173368 People's Clinic: A health education partnership with North Carolina American Indian communities

Monday, October 27, 2008

Jaimie Cathryn Hunter, MPH , Maya Angelou Research Center on Minority Health, Wake Forest University School of Medicine, Winston-Salem, NC
Sarah Elizabeth Langdon, BA , Maya Angelou Research Center on Minority Health, Wake Forest University School of Medicine, Winston-Salem, NC
Kristy Woods, MD, MPH , Not Applicable, Winston-Salem, NC
Ronny A. Bell, PhD, MS , Maya Angelou Research Center on Minority Health, Wake Forest University School of Medicine, Winston-Salem, NC
Background. North Carolina (NC) is home to nearly 100,000 American Indians, and the state recognizes eight tribes (two of which also receive federal recognition). American Indians in NC are more likely than whites to die from cardiovascular disease, diabetes, renal disease, HIV/AIDS, motor vehicle injuries, and homicide. Non-conventional health education is essential in reducing these disparities. Objectives. The People's Clinic is a health education collaborative that provides scientifically sound, relevant, and understandable health information to minority communities across NC. Methods. Researchers met with the NC Commission of Indian Affairs to obtain approval and support for the project and forged partnerships with six NC tribes. Focus groups with tribal gatekeepers determined how best to meet the health education needs of these communities. The study team composes articles for local news magazines, tribal newsletters, and church bulletins, and pamphlets and public service announcements are created and distributed. Results. Focus groups determined that partnering with local churches is the best way to reach Indian communities. Themes from the groups included limited access to care, health insurance, and resources; lack of trust of outsiders and of the health field in general; health issues among children; and concerns about discrimination. Process evaluation revealed that the communities like the messages and find them useful. Conclusion. The People's Clinic has partnered with American Indian communities across NC to provide culturally appropriate health information. The communities served have widely accepted the materials produced through these partnerships. This collaborative model of health education is replicable in other minority communities.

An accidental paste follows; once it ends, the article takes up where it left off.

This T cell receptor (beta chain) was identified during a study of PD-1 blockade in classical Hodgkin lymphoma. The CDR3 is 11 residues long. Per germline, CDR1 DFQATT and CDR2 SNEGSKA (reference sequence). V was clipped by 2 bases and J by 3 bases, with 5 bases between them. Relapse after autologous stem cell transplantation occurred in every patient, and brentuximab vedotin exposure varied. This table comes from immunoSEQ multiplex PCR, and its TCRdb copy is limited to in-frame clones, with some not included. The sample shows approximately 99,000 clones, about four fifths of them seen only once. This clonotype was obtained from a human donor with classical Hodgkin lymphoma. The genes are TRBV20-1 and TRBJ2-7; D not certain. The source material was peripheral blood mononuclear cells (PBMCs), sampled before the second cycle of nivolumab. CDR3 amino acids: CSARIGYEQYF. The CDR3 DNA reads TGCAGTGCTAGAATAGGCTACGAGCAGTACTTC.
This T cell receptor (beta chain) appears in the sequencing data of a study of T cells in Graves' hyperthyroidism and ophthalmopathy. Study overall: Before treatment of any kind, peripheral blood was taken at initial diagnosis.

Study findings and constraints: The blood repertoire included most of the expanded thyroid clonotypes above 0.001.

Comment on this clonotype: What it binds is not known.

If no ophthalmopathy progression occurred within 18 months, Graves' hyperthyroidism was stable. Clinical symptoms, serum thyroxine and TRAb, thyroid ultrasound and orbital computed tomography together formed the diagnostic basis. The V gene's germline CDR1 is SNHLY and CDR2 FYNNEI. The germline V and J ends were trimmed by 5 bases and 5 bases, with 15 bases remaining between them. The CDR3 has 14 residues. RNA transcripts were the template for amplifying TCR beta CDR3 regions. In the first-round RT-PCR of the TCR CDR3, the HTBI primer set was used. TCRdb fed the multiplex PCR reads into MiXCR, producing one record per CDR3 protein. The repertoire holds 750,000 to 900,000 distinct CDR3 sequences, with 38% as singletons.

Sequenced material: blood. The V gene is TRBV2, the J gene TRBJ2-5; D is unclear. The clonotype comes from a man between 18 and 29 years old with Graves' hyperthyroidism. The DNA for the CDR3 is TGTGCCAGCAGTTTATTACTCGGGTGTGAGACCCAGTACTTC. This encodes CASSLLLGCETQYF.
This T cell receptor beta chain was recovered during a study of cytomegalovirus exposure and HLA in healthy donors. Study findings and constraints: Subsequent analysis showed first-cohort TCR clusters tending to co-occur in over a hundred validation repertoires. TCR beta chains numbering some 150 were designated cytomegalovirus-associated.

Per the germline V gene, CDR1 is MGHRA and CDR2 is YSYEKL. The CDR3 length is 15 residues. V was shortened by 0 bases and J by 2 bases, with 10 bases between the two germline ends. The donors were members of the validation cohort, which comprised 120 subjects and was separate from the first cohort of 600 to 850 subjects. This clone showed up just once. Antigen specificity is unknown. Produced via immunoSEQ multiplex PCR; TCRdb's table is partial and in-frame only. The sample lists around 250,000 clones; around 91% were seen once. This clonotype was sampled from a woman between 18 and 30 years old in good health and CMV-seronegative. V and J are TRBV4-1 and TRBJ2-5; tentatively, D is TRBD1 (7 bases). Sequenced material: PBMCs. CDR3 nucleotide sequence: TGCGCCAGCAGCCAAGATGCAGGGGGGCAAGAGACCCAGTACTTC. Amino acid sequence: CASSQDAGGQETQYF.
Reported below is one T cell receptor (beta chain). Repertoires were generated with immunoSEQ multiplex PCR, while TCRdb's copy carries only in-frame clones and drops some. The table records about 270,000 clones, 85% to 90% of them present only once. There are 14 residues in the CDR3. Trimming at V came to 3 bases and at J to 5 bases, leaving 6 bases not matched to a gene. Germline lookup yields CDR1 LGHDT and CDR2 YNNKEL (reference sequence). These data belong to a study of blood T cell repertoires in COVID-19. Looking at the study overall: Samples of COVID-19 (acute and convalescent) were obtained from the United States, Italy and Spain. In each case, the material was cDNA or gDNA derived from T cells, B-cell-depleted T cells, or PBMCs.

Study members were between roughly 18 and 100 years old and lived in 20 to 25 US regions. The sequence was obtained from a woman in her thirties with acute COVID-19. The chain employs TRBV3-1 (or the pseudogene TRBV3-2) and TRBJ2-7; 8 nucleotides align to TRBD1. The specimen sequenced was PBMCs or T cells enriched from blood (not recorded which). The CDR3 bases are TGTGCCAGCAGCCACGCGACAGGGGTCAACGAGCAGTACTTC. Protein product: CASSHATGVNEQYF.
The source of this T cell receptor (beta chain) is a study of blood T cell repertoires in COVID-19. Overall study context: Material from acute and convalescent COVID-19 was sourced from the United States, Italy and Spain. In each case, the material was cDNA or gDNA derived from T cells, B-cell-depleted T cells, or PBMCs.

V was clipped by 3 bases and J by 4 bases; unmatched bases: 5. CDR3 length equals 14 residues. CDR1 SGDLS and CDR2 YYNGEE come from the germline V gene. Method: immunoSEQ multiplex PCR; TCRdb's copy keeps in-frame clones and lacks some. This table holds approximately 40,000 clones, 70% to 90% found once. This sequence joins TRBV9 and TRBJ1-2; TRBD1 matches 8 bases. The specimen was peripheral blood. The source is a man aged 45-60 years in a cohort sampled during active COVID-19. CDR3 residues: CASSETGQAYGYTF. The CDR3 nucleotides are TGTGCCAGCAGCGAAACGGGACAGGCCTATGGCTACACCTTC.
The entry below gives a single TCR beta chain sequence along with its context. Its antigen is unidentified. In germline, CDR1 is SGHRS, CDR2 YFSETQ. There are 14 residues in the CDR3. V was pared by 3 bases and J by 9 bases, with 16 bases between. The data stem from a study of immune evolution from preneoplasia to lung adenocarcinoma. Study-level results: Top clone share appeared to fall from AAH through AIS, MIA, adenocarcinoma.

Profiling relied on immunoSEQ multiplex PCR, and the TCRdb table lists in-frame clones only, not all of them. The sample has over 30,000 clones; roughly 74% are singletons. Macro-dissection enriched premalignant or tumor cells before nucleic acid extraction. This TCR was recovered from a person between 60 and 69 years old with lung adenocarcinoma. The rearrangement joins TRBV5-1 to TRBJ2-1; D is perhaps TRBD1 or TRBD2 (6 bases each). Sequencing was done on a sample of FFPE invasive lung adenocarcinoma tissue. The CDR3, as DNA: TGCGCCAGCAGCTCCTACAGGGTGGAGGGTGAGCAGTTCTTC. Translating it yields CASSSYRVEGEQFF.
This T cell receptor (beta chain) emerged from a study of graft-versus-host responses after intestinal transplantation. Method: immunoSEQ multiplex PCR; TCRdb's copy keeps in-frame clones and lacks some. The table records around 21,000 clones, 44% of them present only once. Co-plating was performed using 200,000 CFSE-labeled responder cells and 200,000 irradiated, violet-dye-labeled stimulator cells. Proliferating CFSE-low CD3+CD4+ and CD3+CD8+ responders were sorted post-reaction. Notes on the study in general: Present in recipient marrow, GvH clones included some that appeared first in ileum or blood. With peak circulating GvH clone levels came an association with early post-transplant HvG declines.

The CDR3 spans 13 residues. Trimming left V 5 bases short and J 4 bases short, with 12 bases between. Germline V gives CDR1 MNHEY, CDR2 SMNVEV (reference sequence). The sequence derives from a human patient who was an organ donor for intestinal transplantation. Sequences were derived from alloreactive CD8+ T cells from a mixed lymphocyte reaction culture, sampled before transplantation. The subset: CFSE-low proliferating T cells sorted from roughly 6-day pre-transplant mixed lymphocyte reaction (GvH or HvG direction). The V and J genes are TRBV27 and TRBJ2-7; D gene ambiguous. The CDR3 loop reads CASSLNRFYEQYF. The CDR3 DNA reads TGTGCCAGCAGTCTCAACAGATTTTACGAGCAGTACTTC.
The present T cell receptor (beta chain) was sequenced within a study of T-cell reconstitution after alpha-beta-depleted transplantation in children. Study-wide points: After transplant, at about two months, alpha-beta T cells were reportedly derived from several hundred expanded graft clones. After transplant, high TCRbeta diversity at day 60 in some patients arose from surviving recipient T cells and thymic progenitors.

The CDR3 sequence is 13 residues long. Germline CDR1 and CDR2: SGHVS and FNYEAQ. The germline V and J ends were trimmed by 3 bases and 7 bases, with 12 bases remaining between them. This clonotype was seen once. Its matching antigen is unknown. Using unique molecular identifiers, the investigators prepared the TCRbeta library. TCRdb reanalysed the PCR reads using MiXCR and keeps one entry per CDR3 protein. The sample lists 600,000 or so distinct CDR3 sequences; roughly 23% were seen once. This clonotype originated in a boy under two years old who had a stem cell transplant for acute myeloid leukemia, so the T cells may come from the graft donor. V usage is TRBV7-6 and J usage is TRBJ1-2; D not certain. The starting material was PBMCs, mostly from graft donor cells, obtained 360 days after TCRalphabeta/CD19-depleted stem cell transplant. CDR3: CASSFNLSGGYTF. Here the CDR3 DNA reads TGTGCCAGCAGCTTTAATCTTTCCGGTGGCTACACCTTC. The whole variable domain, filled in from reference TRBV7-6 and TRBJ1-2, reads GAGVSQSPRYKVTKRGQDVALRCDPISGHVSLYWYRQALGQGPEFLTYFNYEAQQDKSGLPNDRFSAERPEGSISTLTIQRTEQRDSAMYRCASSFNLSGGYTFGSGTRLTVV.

Learning Objectives:
1. Discuss the importance of community partnerships when implementing a health education curriculum. 2. Describe a health education collaborative that is being implemented in conjunction with North Carolina American Indian communities. 3. Create a similar health education initiative for the benefit of a vulnerable population.

Keywords: American Indians, Health Education

Presenting author's disclosure statement:

Qualified on the content I am responsible for because: I joined the MARCMH as a Research Associate in late February 2005. I am a 2004 graduate of the University of North Carolina at Chapel Hill School of Public Health, where I earned an MPH in Health Behavior and Health Education with minor degrees in biostatistics and epidemiology.I am a health educator by trade and a co-investigator on the grant I am presenting in the abstract.
Any relevant financial relationships? No

I agree to comply with the American Public Health Association Conflict of Interest and Commercial Support Guidelines, and to disclose to the participants any off-label or experimental uses of a commercial product or service discussed in my presentation.